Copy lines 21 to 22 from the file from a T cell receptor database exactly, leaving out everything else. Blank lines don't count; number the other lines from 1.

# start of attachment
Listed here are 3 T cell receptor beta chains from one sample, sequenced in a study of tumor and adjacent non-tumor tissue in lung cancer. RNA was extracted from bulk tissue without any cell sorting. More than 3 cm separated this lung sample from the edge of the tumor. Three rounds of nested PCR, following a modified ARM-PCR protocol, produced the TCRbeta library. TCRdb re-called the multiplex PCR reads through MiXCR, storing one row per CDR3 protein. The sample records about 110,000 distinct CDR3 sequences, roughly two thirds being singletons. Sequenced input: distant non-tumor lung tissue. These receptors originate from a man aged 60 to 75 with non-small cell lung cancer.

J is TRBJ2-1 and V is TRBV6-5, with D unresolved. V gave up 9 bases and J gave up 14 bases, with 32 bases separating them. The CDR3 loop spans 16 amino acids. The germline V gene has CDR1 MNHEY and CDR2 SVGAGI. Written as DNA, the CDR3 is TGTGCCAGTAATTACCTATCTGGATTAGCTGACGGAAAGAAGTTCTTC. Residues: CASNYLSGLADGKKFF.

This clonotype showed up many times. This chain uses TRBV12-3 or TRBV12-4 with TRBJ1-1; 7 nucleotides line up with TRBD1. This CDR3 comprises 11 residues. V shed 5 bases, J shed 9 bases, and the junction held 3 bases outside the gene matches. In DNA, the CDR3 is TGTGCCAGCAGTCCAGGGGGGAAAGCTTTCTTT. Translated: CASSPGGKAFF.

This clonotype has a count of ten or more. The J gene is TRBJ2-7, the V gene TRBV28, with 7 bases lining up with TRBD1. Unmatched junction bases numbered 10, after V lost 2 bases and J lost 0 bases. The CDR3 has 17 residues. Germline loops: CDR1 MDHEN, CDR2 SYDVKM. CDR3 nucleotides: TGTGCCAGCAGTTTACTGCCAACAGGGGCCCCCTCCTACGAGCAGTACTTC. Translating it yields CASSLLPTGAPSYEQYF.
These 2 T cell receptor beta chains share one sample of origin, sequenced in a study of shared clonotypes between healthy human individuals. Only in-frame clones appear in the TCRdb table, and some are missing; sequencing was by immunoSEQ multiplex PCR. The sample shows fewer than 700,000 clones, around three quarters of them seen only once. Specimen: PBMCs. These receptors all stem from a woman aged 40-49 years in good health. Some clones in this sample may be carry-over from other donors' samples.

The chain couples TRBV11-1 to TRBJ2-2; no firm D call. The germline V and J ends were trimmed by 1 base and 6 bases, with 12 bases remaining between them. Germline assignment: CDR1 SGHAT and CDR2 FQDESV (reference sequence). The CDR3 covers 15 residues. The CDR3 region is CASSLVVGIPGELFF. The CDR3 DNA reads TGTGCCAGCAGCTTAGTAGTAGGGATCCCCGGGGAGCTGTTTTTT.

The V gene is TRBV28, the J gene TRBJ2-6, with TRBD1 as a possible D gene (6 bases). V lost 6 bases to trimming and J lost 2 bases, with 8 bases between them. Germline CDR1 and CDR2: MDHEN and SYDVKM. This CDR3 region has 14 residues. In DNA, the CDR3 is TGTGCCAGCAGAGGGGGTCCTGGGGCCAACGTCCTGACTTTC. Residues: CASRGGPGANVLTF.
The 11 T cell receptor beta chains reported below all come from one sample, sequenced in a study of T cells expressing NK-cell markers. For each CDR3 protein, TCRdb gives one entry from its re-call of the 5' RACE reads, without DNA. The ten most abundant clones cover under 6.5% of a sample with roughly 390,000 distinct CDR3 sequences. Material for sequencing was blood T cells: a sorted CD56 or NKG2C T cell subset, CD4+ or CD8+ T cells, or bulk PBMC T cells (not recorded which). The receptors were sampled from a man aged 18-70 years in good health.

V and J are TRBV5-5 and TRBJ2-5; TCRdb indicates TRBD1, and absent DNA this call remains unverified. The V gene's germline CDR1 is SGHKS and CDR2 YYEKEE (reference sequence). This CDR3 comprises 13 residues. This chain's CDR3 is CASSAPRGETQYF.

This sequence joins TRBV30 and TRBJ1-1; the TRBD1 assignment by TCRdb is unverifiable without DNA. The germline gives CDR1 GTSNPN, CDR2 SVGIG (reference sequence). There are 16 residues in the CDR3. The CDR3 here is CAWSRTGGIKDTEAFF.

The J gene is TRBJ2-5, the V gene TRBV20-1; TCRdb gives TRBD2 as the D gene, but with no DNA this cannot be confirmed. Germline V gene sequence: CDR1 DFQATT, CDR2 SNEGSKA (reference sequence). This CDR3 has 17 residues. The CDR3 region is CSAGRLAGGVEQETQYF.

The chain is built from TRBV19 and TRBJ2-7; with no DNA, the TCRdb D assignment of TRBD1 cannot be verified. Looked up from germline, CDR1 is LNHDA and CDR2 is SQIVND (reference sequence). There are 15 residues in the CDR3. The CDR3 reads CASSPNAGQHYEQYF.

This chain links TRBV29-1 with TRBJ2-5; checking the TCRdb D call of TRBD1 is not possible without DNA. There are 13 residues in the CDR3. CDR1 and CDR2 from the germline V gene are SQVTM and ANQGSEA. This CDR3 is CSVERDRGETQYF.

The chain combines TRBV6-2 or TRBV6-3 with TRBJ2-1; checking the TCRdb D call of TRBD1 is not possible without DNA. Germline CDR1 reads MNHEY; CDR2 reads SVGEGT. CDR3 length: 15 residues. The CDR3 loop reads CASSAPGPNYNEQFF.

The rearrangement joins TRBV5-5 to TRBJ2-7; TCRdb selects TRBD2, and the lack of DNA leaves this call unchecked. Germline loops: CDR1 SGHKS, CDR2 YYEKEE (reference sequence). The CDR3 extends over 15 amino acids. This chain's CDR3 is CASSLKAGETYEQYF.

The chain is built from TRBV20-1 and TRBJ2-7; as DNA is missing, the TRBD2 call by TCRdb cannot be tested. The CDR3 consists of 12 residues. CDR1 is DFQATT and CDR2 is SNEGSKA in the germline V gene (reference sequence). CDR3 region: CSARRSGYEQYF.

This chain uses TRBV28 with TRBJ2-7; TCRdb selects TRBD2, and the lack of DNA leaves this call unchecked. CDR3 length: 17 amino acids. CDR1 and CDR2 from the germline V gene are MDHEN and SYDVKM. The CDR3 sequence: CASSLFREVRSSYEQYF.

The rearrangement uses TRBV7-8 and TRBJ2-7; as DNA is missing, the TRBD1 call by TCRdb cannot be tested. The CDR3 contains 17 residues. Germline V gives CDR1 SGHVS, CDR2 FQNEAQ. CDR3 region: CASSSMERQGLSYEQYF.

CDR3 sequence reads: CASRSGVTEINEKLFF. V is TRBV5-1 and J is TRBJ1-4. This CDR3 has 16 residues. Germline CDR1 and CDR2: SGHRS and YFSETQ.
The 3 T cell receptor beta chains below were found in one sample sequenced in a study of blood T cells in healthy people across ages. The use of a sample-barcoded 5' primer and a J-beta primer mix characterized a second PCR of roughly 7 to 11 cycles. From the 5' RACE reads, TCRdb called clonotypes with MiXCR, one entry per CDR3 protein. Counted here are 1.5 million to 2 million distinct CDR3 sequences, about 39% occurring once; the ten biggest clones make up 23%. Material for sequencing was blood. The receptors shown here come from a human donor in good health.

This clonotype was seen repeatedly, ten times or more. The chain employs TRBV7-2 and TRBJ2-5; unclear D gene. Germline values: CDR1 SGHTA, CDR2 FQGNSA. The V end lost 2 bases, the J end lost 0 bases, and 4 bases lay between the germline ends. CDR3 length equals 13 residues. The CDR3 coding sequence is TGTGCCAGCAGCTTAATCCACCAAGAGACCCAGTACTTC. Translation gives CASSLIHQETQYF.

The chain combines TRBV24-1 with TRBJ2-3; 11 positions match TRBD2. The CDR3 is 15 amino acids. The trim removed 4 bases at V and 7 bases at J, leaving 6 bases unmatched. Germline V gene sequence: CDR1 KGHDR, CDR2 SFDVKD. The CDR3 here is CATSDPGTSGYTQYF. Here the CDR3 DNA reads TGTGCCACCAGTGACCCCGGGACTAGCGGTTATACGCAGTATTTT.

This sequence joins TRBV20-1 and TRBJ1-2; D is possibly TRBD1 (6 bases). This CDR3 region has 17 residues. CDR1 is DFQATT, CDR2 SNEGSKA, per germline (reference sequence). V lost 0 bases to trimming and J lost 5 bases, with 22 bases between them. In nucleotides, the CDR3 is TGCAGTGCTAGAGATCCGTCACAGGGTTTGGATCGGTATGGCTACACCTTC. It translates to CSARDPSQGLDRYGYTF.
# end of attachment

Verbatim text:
This clonotype was seen repeatedly, ten times or more. The chain employs TRBV7-2 and TRBJ2-5; unclear D gene. Germline values: CDR1 SGHTA, CDR2 FQGNSA. The V end lost 2 bases, the J end lost 0 bases, and 4 bases lay between the germline ends. CDR3 length equals 13 residues. The CDR3 coding sequence is TGTGCCAGCAGCTTAATCCACCAAGAGACCCAGTACTTC. Translation gives CASSLIHQETQYF.

The chain combines TRBV24-1 with TRBJ2-3; 11 positions match TRBD2. The CDR3 is 15 amino acids. The trim removed 4 bases at V and 7 bases at J, leaving 6 bases unmatched. Germline V gene sequence: CDR1 KGHDR, CDR2 SFDVKD. The CDR3 here is CATSDPGTSGYTQYF. Here the CDR3 DNA reads TGTGCCACCAGTGACCCCGGGACTAGCGGTTATACGCAGTATTTT.